For jewelry designers, a few key pieces may define their reputation, especially for precious metal designers, who may only make a few notable designs per year. For designers who are concerned about protecting their unique pieces, there are a few intellectual property avenues to consider exploring. The rules of intellectual property types are complex, and design specific, but this blog will hopefully help you learn the basics as a base for further research. As with all Law On The Runway posts, this blog isn’t legal advice; it is just some educational information. If you would like to get in touch with Law On The Runway, please email Rachel@lawontherunway.com.
Copyrights are intended to protect artistic works that are decorative, and not functional or useful. Because jewelry requires both functional components and decorative components, we have to separate the functional from the beautiful. For jewelry, we are looking for parts of the whole design that look like a painting, a sculpture, or a drawing. These parts can receive copyright protection, even if the entire design doesn’t qualify for a copyright.
For example, a necklace with a basic thin link chain, with a clasp and a pendant, would have decorative and functional components. The basic chain and the clasp are useful. They are meant to hold and secure the pendant. The pendant, however, should it look like a tiny sculpture be considered an ornamental work of art. If the pendant contains at least a small amount of original creative inspiration, the pendant design can receive copyright protection, but the chain and the clasp can be freely copied by others. Often, one way to identity a useful component from a decorative component is ask if the component would put the competition at a significant disadvantage should one designer had the exclusive rights to it. Any additional details, such as a jeweled pattern or a surface etching may also receive a copyright if it meets a threshold of creativity requirement.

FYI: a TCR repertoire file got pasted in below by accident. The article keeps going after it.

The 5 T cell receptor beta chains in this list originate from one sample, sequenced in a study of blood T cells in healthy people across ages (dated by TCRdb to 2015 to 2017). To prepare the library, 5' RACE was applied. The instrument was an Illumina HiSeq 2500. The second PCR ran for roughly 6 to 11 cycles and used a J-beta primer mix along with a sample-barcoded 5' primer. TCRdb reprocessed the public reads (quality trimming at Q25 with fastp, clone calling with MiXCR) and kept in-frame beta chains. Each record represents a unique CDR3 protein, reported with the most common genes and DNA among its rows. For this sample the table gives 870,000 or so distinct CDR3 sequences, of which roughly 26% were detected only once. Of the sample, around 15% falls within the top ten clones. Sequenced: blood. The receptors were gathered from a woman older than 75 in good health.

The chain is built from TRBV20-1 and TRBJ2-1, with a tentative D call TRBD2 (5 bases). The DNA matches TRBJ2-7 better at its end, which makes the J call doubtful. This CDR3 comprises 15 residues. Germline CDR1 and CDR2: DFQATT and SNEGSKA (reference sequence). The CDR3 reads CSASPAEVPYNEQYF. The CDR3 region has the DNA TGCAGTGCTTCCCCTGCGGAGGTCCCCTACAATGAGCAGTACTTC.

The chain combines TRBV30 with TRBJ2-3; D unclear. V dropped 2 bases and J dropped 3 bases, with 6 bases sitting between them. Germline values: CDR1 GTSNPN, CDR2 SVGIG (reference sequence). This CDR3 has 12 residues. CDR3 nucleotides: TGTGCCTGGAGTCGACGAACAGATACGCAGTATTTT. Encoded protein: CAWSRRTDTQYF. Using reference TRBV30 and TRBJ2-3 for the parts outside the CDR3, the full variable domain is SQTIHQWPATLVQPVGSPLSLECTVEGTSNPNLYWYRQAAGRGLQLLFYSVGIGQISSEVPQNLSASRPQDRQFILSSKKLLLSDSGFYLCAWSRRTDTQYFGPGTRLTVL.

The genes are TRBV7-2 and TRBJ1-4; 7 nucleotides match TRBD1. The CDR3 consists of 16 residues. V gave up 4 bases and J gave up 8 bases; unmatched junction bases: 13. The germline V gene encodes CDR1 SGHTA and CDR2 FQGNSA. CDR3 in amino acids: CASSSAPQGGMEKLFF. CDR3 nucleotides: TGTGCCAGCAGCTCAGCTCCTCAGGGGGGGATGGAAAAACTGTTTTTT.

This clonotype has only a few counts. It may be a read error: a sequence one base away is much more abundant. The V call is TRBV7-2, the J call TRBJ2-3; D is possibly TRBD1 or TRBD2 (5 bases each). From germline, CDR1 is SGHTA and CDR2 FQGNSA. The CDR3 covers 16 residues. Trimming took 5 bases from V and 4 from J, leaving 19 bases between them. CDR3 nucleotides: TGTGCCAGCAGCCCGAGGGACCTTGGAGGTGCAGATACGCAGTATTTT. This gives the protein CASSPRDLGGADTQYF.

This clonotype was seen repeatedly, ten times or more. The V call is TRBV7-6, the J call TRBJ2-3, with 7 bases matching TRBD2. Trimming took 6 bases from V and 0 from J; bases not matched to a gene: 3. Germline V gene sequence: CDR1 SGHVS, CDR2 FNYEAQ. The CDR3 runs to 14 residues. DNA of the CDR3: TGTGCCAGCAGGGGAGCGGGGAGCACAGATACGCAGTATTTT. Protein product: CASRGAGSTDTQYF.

Copyright Publishing Requirement
The Copyright Office does consider whether or not the work is “published” when offering the scope of copyright protection to a designer. This blog article won’t cover this topic very much, but should you do further research into gaining a copyright this information might be helpful. A jewelry design is published when it is sold or given away, or offered for sale. You can copyright 2D designs (such as sketches) prior to the sale, but for the 3D version, the publication is once it is in the hands or eyes of the public, with the intent to transfer it to someone else. An example of why publication matters is that you receive certain the ability to recoup attorney’s fees and earn statutory damages if you win a lawsuit against someone who has infringed on your Copyright. If you wait to register until three months after publication, should you later have a lawsuit, you will only receive the proven cost of the damages done to you and proven earnings of defendant, but no attorney’s fees or statutory damages.
You may not have to choose between a design patent and a copyright. The courts and the US Patent Office have noted that there is an area of overlap between copyright and design patent statutes, where a designer can secure both a copyright and a design patent (For those looking to dive further into this, check out (In re Yardley, 493 F.2d 1389, 181 USPQ 331.) Your ornamental design may be copyrighted as a work of art (such as a sculptural work) and may also become the subject matter of a design patent.
The basic difference between a design patent and a copyright is that the design patent can be used to protect the shape of jewelry, but not surface level design. A copyright can be used to protect both the shape (if it is sufficiently creative, like a sculptural work) and the surface level design (such as painted details or light etchings).
To get a better understanding of what a design patent covers, you may want to check out this previous blog post on apparel and handbag design patents.
Finally, trademarks may also protect some elements of your jewelry. If you are consistently using a design element on your jewelry to identify that the jewelry is coming from your brand or company, that design element may become a trademark symbol. For example, Juicy Couture frequently placed stylized J charms on their bracelets, or engraved crowns on pendants as both a design element and as a source identifier. Just as with copyrights, the same work (or a portion of the whole design) may be covered by both a trademark and a design patent (for more info, see In re Mogen David Wine Corp., 328 F.2d 925, 140 USPQ 575 (CCPA 1964)).
This blog is meant to help you understand some basics of protecting jewelry designs with patents, copyrights, and trademarks. It should not be used as legal advice. If you do have questions about the blog content, you may contact firstname.lastname@example.org